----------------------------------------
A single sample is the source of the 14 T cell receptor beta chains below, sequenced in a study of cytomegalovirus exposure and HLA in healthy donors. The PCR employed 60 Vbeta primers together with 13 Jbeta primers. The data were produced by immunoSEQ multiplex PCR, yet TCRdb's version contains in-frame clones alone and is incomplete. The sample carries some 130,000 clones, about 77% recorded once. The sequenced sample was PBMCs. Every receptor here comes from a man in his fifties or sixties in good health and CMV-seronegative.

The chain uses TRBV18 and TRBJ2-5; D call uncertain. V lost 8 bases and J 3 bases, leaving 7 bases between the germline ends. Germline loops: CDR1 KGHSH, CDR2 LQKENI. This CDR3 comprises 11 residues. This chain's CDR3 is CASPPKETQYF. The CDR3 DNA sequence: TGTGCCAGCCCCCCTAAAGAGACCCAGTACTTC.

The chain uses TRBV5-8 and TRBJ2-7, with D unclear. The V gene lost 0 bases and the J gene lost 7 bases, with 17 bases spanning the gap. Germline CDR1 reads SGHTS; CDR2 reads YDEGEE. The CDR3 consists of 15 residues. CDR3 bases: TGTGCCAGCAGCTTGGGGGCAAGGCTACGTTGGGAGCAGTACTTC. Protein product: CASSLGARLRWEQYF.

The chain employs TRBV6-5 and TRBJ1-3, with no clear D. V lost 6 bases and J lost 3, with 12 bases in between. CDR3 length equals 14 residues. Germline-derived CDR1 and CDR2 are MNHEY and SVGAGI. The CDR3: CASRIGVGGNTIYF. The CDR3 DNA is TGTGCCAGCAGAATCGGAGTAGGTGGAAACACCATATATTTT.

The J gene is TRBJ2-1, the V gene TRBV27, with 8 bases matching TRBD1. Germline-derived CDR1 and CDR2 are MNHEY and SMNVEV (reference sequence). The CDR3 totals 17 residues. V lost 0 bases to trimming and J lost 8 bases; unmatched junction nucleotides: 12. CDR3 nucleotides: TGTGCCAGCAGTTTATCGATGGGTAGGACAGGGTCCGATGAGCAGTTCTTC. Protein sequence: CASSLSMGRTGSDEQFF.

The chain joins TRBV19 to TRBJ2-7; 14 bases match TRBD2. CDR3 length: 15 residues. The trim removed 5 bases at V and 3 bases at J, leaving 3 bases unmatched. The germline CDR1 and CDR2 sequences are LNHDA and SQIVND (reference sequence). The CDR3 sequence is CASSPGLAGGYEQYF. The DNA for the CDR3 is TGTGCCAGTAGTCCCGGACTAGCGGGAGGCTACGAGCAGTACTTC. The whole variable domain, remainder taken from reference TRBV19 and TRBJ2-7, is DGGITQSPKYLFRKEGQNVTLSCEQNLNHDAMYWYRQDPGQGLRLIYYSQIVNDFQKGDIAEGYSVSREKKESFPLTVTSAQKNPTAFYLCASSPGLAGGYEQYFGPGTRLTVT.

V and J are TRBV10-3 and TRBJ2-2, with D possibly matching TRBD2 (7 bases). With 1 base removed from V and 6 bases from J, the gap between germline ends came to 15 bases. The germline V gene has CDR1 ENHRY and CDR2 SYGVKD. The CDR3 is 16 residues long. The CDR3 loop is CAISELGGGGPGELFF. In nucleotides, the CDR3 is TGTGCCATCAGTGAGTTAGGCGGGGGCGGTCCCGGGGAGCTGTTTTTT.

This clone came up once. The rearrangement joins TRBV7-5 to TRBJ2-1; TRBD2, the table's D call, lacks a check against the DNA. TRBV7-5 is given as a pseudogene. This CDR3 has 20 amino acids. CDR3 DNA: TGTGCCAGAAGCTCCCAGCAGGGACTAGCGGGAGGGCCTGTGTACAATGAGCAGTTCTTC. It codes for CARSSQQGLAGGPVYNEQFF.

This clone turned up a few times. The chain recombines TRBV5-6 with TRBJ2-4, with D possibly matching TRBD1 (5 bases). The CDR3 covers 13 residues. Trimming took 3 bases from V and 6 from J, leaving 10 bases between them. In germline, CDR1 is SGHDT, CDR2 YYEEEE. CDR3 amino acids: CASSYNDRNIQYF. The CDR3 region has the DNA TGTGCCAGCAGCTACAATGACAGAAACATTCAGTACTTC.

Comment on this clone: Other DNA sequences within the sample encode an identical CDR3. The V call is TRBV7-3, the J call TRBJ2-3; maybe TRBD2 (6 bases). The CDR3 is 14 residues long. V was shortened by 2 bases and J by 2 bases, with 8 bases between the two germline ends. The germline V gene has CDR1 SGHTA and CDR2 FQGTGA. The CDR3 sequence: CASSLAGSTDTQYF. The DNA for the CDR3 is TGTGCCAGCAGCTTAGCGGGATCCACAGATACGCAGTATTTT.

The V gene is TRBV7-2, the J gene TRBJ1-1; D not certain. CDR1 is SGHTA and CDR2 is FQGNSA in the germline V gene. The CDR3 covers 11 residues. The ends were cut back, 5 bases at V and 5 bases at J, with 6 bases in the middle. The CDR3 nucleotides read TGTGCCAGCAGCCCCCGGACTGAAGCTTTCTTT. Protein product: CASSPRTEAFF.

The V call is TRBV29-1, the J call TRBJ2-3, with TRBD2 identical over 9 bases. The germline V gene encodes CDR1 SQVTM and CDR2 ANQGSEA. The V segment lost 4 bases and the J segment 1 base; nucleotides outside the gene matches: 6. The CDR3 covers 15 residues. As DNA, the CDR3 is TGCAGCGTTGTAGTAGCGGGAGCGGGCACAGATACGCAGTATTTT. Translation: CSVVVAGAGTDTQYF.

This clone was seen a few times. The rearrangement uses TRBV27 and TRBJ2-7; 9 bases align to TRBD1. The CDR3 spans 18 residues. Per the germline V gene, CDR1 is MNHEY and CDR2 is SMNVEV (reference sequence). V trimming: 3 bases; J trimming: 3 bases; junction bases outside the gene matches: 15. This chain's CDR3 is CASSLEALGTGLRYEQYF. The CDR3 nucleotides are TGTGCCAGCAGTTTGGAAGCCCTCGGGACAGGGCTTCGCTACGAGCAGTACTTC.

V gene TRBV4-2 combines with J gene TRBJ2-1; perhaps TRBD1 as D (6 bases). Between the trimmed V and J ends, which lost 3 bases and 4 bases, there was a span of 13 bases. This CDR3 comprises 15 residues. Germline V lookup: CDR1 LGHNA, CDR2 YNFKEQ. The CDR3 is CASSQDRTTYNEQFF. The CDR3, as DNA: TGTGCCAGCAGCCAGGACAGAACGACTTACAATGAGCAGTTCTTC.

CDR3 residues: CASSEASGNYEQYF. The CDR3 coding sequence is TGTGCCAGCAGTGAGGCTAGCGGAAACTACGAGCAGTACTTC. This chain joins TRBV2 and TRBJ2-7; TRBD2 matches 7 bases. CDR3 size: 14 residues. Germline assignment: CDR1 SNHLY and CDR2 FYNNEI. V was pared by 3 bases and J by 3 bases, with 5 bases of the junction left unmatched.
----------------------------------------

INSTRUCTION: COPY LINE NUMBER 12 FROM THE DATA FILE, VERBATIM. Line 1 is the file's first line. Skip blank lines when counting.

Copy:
The V call is TRBV29-1, the J call TRBJ2-3, with TRBD2 identical over 9 bases. The germline V gene encodes CDR1 SQVTM and CDR2 ANQGSEA. The V segment lost 4 bases and the J segment 1 base; nucleotides outside the gene matches: 6. The CDR3 covers 15 residues. As DNA, the CDR3 is TGCAGCGTTGTAGTAGCGGGAGCGGGCACAGATACGCAGTATTTT. Translation: CSVVVAGAGTDTQYF.